Submitted: A Letter to the Lost

I had been in Spain for three days, and had not ventured out of the house except to go to class, and when my host family showed me around the city. I’ve had a horrible sense of direction all my life, and by this time I’d been lost so many times it didn’t really scare me anymore – in America. But there was something about the narrow, twisty streets, the lack of street signs, and the lack of people who spoke my language, that made getting lost in Spain different. I was less inclined to wander out on my own.

But on this third evening, I had to meet the other American students in the center of the city for a cultural excursion. My host mom drew the route on the map, and walked me there, pointing out landmarks as we went. It was about a half hour walk from their apartment. When we found my group, she left me with this advice, “If you get lost, just keep walking downhill. You’ll find us eventually.” Right, so no worries.

Of course, I did get lost walking home. It took me a while to even realize I was completely off track. At first all the cobbled streets tight with tiny shops and scattered with beautiful churches and cathedrals all looked the same to me. By the time I realized I was lost, I could hardly even find my way back to the beginning, and just as if I was in the movies, the sky turned dark and it began to pour. It took me almost two hours to get home, by which time I was soaking wet. But after that, I had a much better understanding of the layout of the city, and I knew they were right – I would find my way home eventually. I wasn’t afraid of getting lost in Spain anymore.

Getting lost has always been part of my life, and always will be. Getting lost can even be fun sometimes. I met one of my best friends when we got lost together at fifth grade camp. I got lost many more times in Spain, and sometimes it was horrible. Once I got lost with a good friend when we were visiting a city far away, and she was dehydrated and vomiting and we needed to get back to the hotel – it was not a good time to be lost. Once I led another friend an hours walk out of the way because she trusted me to know where I was going, and I didn’t.

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A Letter to the Anonymous

We are almost constantly subjected to the judgement of the world around us.   We are molded to fit the ideas that manifest within the minds of other people, and shoved in to small boxes, categorized by how we are expected to fit in society.   As modern society mandates, we focus on the unattainable and anyone that does not measure up is forced further into the dark corners of their neatly-labeled box.  It’s a tough world that we live and we have to strive to protect ourselves and to keep from being stifled and stamped out.  This is why there will always be a band of rebels with each new generation.  This is the reason feminism has been revitalized.  Art, music, writing, etc. exists for this purpose.  And this is why one of our greatest fall-backs will always be anonymity.

We are enabled when we can disguise ourselves with aliases or remain unknown.  Anonymity lessens the fear and embarrassment that comes with putting yourself out there.  To some, it’s the invisibility cloak that we’ve all dreamed of having since the first Harry Potter book, where others are actually liberated and empowered by such inconspicuousness.  The blessing of anonymity only takes a turn for the worse when combined with the harassment of others.  In that instance, your empowering invisibility now becomes this huge, neon-colored, blinking arrow that points straight to your weak mind and immaturity.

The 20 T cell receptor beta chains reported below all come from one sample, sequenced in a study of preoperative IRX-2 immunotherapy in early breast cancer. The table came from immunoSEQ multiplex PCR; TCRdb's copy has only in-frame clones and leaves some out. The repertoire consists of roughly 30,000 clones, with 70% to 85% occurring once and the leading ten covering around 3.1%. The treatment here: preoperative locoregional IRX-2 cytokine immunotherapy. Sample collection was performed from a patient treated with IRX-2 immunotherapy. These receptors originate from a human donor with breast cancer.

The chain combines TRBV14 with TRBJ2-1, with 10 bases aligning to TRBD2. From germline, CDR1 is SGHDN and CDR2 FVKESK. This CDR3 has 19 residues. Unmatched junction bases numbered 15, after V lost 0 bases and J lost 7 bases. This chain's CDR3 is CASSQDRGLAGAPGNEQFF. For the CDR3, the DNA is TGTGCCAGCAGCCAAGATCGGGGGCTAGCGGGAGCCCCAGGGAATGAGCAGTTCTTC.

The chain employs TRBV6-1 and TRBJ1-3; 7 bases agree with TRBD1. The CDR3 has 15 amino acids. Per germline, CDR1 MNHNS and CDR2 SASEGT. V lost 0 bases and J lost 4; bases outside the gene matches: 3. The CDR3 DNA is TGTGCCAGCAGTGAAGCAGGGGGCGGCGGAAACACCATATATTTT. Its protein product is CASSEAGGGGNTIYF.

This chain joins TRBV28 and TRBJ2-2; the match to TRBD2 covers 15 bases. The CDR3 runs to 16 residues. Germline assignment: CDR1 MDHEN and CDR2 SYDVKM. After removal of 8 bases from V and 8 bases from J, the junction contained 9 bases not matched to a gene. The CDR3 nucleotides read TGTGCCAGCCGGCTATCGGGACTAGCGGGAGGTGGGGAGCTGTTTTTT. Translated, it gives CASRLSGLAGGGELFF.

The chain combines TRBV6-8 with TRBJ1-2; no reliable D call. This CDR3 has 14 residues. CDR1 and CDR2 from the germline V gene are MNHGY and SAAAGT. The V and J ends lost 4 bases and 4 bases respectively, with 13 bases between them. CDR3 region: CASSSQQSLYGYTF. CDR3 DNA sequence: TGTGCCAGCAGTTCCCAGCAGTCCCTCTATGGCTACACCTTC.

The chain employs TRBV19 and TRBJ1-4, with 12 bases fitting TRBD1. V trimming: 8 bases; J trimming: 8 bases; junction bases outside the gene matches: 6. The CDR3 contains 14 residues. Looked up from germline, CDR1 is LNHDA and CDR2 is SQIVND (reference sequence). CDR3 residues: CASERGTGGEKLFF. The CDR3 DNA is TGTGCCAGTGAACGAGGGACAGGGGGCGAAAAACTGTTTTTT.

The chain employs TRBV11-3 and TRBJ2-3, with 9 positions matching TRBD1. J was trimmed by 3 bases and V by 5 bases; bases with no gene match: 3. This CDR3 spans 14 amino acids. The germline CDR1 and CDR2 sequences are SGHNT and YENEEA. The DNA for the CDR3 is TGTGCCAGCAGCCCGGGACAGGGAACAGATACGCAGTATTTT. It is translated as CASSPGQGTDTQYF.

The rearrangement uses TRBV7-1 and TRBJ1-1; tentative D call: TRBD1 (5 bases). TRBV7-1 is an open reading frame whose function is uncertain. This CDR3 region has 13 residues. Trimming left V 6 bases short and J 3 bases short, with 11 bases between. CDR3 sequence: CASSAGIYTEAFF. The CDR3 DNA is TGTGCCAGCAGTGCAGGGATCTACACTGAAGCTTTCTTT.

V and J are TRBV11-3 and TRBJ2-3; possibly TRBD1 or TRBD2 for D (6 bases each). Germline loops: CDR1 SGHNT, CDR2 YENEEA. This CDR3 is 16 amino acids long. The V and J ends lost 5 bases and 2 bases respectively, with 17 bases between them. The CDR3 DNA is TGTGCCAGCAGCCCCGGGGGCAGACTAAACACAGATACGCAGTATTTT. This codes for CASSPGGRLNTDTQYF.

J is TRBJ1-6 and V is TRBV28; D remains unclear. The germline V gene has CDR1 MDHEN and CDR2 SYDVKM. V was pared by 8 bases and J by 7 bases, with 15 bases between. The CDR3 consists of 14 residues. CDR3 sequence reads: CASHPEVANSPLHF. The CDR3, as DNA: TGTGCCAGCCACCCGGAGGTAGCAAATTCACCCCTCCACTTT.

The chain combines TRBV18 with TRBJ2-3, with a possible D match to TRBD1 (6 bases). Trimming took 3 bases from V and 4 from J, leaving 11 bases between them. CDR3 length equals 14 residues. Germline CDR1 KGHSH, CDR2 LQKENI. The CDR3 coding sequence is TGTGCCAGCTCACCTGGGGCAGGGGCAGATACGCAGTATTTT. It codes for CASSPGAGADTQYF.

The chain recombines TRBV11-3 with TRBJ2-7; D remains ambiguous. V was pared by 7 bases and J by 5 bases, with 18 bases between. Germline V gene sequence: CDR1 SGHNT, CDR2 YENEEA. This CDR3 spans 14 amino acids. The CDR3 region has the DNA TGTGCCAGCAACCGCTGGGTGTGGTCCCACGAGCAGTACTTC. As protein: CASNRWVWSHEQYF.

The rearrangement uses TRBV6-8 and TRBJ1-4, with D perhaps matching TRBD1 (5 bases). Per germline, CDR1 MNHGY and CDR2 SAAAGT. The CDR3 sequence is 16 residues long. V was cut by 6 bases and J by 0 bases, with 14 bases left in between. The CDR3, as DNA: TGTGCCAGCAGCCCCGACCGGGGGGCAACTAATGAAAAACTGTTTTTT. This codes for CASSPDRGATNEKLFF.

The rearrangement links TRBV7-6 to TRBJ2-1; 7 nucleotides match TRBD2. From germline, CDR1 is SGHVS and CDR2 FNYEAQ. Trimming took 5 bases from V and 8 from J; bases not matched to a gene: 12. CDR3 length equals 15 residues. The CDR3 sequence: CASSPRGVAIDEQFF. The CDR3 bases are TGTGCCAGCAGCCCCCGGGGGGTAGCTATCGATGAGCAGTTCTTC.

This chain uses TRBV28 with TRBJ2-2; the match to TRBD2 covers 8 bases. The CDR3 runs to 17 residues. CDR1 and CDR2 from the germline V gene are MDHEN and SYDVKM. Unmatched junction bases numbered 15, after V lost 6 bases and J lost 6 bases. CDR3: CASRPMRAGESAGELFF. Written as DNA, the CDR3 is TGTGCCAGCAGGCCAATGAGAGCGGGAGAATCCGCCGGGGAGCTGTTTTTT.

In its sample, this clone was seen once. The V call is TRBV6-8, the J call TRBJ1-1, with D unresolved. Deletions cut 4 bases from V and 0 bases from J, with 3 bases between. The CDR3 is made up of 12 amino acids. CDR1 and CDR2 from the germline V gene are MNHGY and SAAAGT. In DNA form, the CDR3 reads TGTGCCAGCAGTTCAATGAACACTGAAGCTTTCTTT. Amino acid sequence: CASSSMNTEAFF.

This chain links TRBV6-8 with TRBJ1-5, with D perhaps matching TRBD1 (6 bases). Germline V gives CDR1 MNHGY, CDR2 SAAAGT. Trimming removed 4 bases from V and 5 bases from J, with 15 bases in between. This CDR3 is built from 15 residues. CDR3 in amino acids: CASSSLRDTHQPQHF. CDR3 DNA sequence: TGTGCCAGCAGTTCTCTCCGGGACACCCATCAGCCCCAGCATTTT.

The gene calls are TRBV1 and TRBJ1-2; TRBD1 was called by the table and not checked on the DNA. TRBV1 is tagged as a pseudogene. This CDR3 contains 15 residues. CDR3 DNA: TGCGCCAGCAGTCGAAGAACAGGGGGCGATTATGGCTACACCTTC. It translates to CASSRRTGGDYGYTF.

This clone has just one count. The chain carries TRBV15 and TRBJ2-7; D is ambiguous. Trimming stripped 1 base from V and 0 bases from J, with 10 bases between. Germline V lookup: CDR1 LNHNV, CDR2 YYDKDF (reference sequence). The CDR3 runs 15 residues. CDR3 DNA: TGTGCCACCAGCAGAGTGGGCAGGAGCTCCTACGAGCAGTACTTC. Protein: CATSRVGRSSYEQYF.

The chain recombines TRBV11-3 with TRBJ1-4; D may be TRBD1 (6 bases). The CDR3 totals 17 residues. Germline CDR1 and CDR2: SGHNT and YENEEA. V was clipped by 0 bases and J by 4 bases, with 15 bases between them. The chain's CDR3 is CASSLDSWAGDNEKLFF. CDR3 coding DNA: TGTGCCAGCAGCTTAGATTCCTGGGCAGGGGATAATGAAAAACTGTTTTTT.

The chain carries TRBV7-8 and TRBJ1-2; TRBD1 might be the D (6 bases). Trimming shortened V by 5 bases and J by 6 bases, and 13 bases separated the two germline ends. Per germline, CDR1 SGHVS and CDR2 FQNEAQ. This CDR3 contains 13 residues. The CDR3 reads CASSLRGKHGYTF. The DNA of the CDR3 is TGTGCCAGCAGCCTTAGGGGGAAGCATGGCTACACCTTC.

We are ADULTS.  Why, then, do we choose to entertain ourselves in this way?  We are suppressed enough by society without having you open up your secret texting app to spit your words of idiocy using a fake number.  Grow up.  Take my hand and let’s progress together as individuals.  There’s still time if we operate start now.  Any longer and I’m afraid you might not make it out alive which in that case…

*puts on 40 gold neck chains*  I pity the fool.

-Yours Truly

A Letter to a Friend

I know you’ll say you don’t remember, but for me, it was like looking at my reflection in a mirror.  There was so much that I wanted to say to you, but I couldn’t figure out how to open my mouth and give you my words because I’ve never known how to express myself to others.  I stared at you like a deer in headlights while my head drowned in all of the things I wanted to say to you.    Sad thing is, I still can’t work up the nerve because I don’t particularly enjoy my own vulnerability.  As they’re still floating around in my skull, I still feel the need to tell you, not necessarily to help you, but to give you support and let you know that although our situations may have been different, I’ve been through the same things that you’ve been enduring.  And I’m still working through them just as you are.

I know what it feels like to feel like nothing, like you have no purpose, like there’s nothing holding you down to Earth, like no one would care if you were gone.  I know how it Is to feel so dead inside that it seems to seep out onto your skin.  There were times when these feeling were so strong that I questioned my very existence.  I felt nothing— no emotion, not some vast emptiness, but feelings so strong that I felt nothing at all.  I’ve wandered outside in negative degree weather unable to feel the cold at all.  I’ve nearly stepped out in front of traffic because I felt so unreal that I thought maybe they’d just pass right through me.  I’ve wanted to slice my neck open to see if my body was actually filled with blood.  I’ve questioned my sanity because I’m never able to figure out what triggers this state of mind.  Continue reading